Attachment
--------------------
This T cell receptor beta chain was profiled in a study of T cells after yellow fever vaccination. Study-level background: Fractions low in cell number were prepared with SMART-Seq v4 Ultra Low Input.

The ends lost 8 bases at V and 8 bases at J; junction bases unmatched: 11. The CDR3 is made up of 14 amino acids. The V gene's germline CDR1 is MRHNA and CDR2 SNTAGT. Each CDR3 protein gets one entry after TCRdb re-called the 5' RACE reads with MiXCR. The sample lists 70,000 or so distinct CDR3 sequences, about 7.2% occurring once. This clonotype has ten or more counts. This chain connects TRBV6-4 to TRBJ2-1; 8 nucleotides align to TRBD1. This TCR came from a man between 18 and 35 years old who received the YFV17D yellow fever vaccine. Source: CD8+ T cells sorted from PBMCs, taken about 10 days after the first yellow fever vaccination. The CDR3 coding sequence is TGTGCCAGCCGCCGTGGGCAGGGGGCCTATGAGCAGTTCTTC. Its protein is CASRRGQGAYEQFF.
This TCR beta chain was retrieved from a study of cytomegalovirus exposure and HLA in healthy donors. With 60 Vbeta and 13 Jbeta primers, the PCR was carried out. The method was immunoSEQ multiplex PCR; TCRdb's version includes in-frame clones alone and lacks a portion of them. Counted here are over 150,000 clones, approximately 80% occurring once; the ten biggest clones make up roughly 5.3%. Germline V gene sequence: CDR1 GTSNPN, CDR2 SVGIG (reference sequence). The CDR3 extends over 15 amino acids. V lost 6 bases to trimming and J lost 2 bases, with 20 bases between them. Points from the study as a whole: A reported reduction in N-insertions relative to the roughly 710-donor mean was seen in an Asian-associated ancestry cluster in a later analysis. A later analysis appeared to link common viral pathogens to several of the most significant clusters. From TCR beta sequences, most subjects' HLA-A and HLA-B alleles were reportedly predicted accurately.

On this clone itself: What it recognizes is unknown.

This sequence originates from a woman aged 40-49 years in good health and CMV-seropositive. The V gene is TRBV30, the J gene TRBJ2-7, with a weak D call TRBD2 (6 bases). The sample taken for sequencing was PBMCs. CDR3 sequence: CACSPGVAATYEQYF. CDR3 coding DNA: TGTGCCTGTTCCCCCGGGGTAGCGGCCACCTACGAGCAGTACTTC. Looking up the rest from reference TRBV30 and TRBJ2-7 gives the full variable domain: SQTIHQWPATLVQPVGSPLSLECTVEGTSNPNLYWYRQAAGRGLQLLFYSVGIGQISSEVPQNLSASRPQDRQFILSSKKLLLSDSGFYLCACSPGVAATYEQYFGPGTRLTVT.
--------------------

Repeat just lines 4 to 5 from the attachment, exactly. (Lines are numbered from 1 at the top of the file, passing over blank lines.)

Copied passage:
On this clone itself: What it recognizes is unknown.

This sequence originates from a woman aged 40-49 years in good health and CMV-seropositive. The V gene is TRBV30, the J gene TRBJ2-7, with a weak D call TRBD2 (6 bases). The sample taken for sequencing was PBMCs. CDR3 sequence: CACSPGVAATYEQYF. CDR3 coding DNA: TGTGCCTGTTCCCCCGGGGTAGCGGCCACCTACGAGCAGTACTTC. Looking up the rest from reference TRBV30 and TRBJ2-7 gives the full variable domain: SQTIHQWPATLVQPVGSPLSLECTVEGTSNPNLYWYRQAAGRGLQLLFYSVGIGQISSEVPQNLSASRPQDRQFILSSKKLLLSDSGFYLCACSPGVAATYEQYFGPGTRLTVT.